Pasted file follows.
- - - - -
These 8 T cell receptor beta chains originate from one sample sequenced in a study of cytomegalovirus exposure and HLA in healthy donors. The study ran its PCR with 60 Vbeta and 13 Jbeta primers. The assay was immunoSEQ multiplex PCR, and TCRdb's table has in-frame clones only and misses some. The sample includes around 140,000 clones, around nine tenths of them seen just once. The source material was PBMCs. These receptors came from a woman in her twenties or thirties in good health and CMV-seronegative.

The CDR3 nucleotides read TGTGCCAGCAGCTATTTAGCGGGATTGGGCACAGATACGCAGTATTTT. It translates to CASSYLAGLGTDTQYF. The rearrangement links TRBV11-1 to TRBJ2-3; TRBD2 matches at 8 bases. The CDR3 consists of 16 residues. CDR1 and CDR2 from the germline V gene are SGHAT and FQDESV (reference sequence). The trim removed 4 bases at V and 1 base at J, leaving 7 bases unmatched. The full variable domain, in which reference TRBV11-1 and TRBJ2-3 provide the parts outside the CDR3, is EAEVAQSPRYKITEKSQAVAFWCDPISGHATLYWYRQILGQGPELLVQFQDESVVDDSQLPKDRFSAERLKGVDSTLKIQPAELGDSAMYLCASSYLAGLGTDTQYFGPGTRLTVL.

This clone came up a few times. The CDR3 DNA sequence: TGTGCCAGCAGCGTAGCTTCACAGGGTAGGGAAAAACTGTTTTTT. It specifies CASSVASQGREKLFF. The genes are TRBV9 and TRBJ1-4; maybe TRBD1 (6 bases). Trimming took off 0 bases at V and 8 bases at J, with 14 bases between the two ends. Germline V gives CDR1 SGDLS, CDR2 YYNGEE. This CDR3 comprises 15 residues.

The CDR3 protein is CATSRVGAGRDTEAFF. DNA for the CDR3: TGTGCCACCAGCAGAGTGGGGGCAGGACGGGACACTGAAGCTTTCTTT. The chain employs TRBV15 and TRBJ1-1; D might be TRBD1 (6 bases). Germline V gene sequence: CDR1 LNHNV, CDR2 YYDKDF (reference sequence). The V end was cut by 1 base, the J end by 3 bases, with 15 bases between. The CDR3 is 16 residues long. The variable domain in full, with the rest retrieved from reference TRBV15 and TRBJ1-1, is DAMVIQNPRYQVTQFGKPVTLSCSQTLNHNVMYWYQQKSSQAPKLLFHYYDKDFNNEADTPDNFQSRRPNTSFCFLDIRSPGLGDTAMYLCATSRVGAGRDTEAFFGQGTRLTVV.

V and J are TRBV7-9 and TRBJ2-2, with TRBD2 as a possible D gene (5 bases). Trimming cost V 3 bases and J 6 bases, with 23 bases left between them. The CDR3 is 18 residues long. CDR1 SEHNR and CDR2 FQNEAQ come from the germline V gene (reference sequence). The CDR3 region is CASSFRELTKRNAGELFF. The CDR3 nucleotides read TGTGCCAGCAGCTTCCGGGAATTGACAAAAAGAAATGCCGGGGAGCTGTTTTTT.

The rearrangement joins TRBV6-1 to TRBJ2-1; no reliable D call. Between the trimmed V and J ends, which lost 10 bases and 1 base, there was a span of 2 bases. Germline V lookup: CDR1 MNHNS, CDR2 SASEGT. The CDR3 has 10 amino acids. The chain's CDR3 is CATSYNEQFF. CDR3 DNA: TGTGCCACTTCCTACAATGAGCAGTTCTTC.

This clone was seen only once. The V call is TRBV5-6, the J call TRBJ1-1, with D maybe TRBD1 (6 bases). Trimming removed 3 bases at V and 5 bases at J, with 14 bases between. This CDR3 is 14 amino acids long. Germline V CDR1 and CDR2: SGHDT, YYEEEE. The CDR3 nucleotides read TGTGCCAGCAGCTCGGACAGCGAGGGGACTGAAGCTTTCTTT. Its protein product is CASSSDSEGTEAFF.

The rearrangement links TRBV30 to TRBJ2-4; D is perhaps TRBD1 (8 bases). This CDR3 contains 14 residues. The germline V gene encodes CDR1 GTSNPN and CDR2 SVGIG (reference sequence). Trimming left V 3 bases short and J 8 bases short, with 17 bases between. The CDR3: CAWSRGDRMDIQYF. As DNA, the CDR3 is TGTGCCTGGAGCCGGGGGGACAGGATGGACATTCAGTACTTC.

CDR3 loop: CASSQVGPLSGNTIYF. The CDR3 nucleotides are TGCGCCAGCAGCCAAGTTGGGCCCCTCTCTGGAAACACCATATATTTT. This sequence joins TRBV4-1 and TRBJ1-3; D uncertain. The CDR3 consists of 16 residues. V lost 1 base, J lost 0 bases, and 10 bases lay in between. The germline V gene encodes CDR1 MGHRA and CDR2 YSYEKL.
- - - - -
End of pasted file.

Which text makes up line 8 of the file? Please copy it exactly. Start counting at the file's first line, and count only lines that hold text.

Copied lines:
The rearrangement links TRBV30 to TRBJ2-4; D is perhaps TRBD1 (8 bases). This CDR3 contains 14 residues. The germline V gene encodes CDR1 GTSNPN and CDR2 SVGIG (reference sequence). Trimming left V 3 bases short and J 8 bases short, with 17 bases between. The CDR3: CAWSRGDRMDIQYF. As DNA, the CDR3 is TGTGCCTGGAGCCGGGGGGACAGGATGGACATTCAGTACTTC.